The gift of introspection

Psychologist & Author Edwin Locke, PhD, explains the gift of introspection for children and how parents can help develop their child's own introspection
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The gift of introspection

Another thing that parents usually don't think about is teaching the child to understand the motions. The skill nobody teaches in school, nobody teaches anywhere is called Introspection which is the opposite of Extraspection. Extraspection is looking outwards, everyone does that, they see the world. Introspection is looking inwards, at your own thoughts and feelings. It's invaluable for a child to learn to Introspect. In the case of emotions, which is one of the most difficult things; children can be taught that emotions are not undecipherable, mysterious primaries that can't be grasped. All emotions, other than ones caused by brain disorders or hormonal disorders, are caused by subconscious ideas; ideas not in awareness now but ideas which you hold. For example, let's say you're child is very angry because you gave them a consequence they didn't like for not doing something they're supposed to do. For example they tried to watch TV and they didn't do their homework, so you take away TV for the week or something like that; now the child will experience the emotion anger so what can you do to help? You say, "Okay, I know what you're feeling, you're feeling angry, right?" The child says, "Yes, that was so unfair." You say, "The reason you're feeling angry is because you thought I was treating you unjustly, right?" "Yes!" So I'd say, "So your emotion of anger was caused by an idea which was injustice. So do you understand what I'm saying to you that your emotions are caused by an idea? They're not mysterious?" A child learning that emotions have causes that can be identified consciously and are not mysterious or ineffable or ungraspable is a very variable thing for a child to learn, and by the way, for an adult because most adults can't do it either.

Psychologist & Author Edwin Locke, PhD, explains the gift of introspection for children and how parents can help develop their child's own introspection


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Edwin A. Locke, PhD

Psychologist & Author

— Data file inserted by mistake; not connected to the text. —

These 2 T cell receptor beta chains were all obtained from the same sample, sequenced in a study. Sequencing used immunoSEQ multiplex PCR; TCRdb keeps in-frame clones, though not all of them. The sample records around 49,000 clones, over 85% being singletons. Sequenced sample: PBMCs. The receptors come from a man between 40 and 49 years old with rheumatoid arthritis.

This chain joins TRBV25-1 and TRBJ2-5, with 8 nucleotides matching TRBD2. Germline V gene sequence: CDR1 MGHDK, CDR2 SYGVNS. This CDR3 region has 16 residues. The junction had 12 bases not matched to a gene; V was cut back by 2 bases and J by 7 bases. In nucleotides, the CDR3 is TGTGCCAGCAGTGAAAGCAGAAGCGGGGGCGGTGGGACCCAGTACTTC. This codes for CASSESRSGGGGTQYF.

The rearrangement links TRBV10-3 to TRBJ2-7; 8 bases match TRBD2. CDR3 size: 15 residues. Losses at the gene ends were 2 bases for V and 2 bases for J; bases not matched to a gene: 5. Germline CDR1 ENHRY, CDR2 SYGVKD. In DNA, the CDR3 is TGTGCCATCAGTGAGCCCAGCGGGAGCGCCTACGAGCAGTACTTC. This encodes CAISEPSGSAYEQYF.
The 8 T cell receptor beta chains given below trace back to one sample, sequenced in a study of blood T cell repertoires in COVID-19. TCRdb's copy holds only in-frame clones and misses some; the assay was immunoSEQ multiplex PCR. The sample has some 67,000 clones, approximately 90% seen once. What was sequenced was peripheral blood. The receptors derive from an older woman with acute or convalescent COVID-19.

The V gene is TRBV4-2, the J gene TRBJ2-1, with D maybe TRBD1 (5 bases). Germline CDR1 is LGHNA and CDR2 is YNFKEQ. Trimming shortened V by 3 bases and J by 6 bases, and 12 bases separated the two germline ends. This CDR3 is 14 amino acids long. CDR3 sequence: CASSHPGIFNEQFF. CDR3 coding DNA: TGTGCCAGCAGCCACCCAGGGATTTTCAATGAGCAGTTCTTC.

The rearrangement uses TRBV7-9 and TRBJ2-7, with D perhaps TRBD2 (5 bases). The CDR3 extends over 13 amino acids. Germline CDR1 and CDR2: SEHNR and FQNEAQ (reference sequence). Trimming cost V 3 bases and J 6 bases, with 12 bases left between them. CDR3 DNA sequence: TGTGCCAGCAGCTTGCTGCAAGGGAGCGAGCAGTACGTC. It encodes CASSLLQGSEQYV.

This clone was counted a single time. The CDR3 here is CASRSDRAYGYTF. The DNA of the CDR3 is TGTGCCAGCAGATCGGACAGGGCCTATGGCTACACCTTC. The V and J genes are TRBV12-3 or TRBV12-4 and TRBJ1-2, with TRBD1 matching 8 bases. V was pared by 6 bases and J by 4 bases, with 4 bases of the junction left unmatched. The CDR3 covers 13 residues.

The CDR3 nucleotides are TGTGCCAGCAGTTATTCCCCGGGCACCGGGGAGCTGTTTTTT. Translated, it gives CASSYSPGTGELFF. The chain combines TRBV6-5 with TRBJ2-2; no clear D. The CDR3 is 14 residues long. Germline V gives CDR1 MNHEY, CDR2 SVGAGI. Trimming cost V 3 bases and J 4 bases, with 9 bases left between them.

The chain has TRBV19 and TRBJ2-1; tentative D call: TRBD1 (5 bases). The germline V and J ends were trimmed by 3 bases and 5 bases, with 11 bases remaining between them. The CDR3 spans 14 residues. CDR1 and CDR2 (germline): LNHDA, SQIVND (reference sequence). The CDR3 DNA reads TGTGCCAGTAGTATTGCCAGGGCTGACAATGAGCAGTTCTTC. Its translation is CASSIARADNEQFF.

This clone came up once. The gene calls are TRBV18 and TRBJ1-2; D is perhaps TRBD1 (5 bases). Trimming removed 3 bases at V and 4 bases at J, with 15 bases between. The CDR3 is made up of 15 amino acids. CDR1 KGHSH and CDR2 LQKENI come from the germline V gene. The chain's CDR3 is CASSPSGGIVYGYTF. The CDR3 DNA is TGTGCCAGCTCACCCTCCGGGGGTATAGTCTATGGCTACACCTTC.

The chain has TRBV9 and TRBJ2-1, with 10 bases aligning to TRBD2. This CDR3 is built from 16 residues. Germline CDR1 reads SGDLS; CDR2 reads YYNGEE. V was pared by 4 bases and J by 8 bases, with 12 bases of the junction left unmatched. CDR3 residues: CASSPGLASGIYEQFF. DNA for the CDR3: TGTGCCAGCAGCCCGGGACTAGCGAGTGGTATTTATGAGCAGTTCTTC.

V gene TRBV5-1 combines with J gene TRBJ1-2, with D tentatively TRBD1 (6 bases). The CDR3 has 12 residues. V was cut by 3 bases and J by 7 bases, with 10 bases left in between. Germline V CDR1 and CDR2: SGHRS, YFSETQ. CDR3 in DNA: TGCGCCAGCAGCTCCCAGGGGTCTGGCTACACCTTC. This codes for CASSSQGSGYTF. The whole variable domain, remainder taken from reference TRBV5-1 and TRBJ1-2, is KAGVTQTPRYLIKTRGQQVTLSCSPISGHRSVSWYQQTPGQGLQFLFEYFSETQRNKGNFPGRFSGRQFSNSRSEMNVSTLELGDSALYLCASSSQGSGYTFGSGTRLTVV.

Edwin A. Locke, PhD, is Dean's Professor (Emeritus) of Leadership and Motivation at the R.H. Smith School of Business at the University of Maryland, College Park. He received his BA from Harvard in 1960 and his PhD in Industrial Psychology from Cornell University in 1964.He has published over 300 chapters, notes and articles in professional journals, on such subjects as work motivation, job satisfaction, incentives, and the philosophy of science. He is also the author or editor of 12 books, including The Selfish Path to Romance: How to Love with Passion and Reason, Study Methods and Study Motivation, Goal Setting: A Motivational Technique That Works, A Theory of Goal Setting and Task Performance, Handbook of Principles of Organizational Behavior, The Prime Movers: Traits of the Great Wealth Creators  and Postmodernism and Management: Pros, Cons and the Alternative. He is internationally known for his research on goal setting. A recent survey found that Locke's goal setting theory (developed with G. Latham) was ranked #1 in importance among 73 management theories. His work has been supported by numerous research grants, and he has served as consultant to research firms and private businesses.Dr. Locke has been elected a Fellow of the American Psychological Association, the American Psychological Society, the Academy of Management, and has been a consulting editor for leading journals. He was a winner of the Outstanding Teacher-Scholar Award at the University of Maryland, the Distinguished Scientific Contribution Award of the Society for Industrial and Organizational Psychology, the Career Contribution Award from the Academy of Management (Human Resource Division), the Lifetime Achievement Award from the Academy of Management (Organizational Behavior Division), and the James McKeen Cattell Fellow Award from the Association for Psychological Science. He has been a writer and lecturer for the Ayn Rand Institute and is interested in the application of the philosophy of Objectivism to behavioral sciences.

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